Actually, thinking about this again, I think what you need the most is a membership to your local astronomy club, and then go to a dark site weekend. Most people are friendly enough and proud enough of their equipment to tell you what they like and don't like, what they wish they would have done, or what not. If they are friendly enough, I'd guess most would let you have a look through your own scope with their filter or eyepiece, but this does make some nervous.

My annual membership is $20 and I think it was the BEST $20 I've spent.

One warning though is don't look through an eyepiece that is outside of your price range. I looked at a ES82 degree, and started buying them over the next few weeks, then I looked in an ES100 degree, and sold most of my 82 degrees off.

Good luck and clear skies,
Jim

#13 spencerj

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Posted 18 June 2013 - 01:15 PM

after a several weeks of buying new/used equipment here is the list of equipment I have so far and I wanted to know from you all if there is anything I'm missing


Time under the stars. You have more than enough equipment (besides a chair) to get started. Start using the stuff you have and find out what works for you. Find out what you like and don't like. Don't add additional equipment until a need arises.

#14 yepimanerd

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Posted 18 June 2013 - 01:32 PM

I'd suggest ditching the red-dot finder for a telrad. Handiest $45 I've spent so far... If you get an extra base, you can use it with both scopes.

#15 Seldom

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Posted 18 June 2013 - 01:49 PM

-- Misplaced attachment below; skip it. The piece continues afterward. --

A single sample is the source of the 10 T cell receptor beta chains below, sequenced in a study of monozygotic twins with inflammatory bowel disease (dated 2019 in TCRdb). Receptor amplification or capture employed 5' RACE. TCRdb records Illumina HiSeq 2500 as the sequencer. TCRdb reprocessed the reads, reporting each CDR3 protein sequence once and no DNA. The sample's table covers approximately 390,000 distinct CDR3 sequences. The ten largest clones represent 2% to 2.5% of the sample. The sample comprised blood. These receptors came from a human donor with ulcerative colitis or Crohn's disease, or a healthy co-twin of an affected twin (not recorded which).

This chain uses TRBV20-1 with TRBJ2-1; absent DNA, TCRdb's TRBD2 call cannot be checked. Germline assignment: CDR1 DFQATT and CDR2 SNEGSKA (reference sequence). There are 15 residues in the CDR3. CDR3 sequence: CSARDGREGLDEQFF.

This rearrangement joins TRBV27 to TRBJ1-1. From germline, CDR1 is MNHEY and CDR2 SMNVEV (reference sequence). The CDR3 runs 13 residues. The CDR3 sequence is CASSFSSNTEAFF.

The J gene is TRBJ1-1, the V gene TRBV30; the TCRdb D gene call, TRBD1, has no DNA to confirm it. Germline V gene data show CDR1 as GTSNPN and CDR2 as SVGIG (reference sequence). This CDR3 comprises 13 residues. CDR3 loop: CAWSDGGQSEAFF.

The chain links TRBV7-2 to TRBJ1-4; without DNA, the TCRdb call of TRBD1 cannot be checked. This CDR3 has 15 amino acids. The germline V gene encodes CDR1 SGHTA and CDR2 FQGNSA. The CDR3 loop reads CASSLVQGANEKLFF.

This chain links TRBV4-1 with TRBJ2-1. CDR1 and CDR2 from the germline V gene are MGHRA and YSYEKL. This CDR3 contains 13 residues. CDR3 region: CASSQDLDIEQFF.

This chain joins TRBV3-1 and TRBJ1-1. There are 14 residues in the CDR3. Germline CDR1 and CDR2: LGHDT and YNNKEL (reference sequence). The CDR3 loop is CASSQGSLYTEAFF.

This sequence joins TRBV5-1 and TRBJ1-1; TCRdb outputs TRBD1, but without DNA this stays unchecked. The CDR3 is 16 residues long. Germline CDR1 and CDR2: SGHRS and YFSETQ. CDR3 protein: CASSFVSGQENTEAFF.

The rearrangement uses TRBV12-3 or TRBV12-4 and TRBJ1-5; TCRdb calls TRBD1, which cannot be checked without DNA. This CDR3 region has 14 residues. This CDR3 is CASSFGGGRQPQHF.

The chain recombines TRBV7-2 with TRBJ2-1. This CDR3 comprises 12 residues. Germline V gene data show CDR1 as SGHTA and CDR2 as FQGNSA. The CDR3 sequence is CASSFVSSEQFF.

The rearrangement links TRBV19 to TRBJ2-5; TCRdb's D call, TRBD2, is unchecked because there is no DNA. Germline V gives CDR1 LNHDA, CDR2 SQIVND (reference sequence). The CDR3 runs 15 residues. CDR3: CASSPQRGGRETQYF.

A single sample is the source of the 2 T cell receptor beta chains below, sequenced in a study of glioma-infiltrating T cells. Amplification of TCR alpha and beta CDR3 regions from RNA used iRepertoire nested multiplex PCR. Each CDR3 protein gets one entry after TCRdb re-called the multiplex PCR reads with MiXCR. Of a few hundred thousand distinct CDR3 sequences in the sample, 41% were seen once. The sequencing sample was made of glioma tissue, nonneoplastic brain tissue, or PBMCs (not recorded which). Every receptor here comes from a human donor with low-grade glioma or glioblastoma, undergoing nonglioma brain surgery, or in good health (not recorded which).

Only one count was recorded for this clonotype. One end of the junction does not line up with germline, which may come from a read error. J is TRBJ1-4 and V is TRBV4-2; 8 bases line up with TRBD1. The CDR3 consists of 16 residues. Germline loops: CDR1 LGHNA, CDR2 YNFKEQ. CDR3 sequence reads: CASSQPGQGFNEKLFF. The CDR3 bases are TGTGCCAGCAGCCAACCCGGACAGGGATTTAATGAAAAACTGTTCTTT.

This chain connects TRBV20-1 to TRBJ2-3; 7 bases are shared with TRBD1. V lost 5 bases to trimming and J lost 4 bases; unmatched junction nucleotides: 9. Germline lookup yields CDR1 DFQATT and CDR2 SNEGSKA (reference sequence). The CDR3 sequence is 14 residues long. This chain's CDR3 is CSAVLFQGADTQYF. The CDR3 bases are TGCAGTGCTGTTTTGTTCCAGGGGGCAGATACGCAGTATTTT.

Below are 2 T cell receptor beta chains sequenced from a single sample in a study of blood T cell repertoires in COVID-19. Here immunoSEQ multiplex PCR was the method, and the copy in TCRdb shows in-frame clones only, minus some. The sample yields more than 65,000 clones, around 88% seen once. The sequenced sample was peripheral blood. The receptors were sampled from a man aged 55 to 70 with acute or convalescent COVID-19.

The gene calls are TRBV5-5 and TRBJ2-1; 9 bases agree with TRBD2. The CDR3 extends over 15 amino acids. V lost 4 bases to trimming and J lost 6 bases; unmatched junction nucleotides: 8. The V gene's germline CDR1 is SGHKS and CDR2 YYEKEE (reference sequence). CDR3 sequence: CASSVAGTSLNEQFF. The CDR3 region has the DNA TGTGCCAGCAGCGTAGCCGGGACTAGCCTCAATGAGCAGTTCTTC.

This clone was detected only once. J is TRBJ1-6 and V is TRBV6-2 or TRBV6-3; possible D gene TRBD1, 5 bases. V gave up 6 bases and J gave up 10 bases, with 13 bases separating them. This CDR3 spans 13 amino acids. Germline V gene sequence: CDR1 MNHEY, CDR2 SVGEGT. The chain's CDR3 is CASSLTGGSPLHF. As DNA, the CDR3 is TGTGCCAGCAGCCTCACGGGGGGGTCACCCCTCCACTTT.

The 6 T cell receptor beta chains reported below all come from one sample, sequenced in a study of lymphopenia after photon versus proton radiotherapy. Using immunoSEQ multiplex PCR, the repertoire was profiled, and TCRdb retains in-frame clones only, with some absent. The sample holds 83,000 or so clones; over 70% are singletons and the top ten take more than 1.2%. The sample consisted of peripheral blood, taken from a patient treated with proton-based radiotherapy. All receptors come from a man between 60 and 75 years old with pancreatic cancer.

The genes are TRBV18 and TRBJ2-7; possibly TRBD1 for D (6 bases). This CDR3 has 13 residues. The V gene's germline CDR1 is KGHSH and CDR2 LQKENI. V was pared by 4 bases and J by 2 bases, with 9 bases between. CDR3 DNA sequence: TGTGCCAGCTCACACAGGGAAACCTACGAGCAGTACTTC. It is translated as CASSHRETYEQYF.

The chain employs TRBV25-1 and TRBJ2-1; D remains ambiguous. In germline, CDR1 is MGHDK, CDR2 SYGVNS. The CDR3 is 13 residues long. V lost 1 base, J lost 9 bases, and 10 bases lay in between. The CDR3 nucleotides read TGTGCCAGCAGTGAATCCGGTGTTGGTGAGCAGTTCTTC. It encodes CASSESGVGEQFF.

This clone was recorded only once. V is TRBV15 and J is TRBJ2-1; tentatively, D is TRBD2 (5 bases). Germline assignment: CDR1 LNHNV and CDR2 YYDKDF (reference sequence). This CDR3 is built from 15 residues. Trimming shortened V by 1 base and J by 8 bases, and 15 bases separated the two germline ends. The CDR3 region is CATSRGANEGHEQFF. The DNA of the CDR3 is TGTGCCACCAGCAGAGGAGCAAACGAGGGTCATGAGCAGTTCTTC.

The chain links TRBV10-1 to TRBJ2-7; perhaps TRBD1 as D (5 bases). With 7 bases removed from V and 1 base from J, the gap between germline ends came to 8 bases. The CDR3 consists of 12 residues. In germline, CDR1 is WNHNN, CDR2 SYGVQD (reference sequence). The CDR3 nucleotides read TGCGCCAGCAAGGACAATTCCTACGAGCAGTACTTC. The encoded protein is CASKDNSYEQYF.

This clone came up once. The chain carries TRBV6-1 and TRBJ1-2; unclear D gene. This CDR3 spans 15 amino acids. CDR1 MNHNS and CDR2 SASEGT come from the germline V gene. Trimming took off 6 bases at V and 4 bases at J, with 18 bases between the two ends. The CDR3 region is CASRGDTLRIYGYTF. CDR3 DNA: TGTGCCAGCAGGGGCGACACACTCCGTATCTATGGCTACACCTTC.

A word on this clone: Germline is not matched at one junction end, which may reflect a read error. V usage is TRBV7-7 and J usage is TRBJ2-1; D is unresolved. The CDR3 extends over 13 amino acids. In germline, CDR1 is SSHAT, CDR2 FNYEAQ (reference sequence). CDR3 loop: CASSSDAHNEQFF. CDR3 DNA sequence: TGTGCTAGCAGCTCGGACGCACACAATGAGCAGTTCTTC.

If you get an extra base, you can use it with both scopes.

True, but you'll need to realign it when you switch scopes unless the bases are perfectly aligned.

#16 Mr Greybush

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Posted 18 June 2013 - 02:09 PM

No no extra base for both the scope. I'm just most needed and most used items for now anything else can wait. I'm just trying to cover the bases

#17 Mr Greybush

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Posted 18 June 2013 - 02:13 PM

telrad I'm not fond of. I've used them most of the time I forgot to turn it off lol

#18 TexasRed

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Posted 18 June 2013 - 02:45 PM

+1 on the UHC filter.

#19 kfiscus

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Posted 18 June 2013 - 03:19 PM

Some sort of fold up table for all of your stuff to keep it out of the dew, dust, and from under foot.

Filters are a tremendous boost to my viewing. Don't rush off to buy them- they're worth their price and can be gotten in very good shape here and elsewhere used. Dig deeper in the forums here for good filter buying advice. We have David Knisely here and he is recognized as a filter tester extraordinaire.

#20 Usquebae

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Posted 18 June 2013 - 11:52 PM

Glenfiddich 12

#21 Startraffic

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Posted 19 June 2013 - 05:36 AM

I prefer the 18 or 21 myself.

#22 Jon Isaacs

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Posted 19 June 2013 - 06:16 AM

telrad I'm not fond of. I've used them most of the time I forgot to turn it off lol


I occasionally forget but the AA batteries are cheap, readily available and even if left on for a month, probably still good.

And for Starhopping when the skies are reasonably dark, there is nothing better...

One way or another, build it or buy it, an observing chair is my suggestion. Viewing while seated in comfort... it makes for better views.

Jon

#23 Mr Greybush

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Posted 19 June 2013 - 06:32 AM

I'm working on a chair at least what seeing what people have done with there's I've got the tools except a drill press but no problems there my brothers a master carpenter.

#24 orion61

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Posted 19 June 2013 - 06:49 AM

I use my Lumicon narrow band light Pollution filter (LPR)more than the UHC, but I live in a small town and the LP is not that bad.
I also bought a Zhumell O111 filter I like, they are only about $25.00 shipped. I have heard the QC is not the best but the one I got has no coating flaws and performs very well.
I am surprised that nobody has mentioned Color filters
(I use mine all the time for Planetary) or a Binocular Viewer. A C8 is perfect for Binoviewing!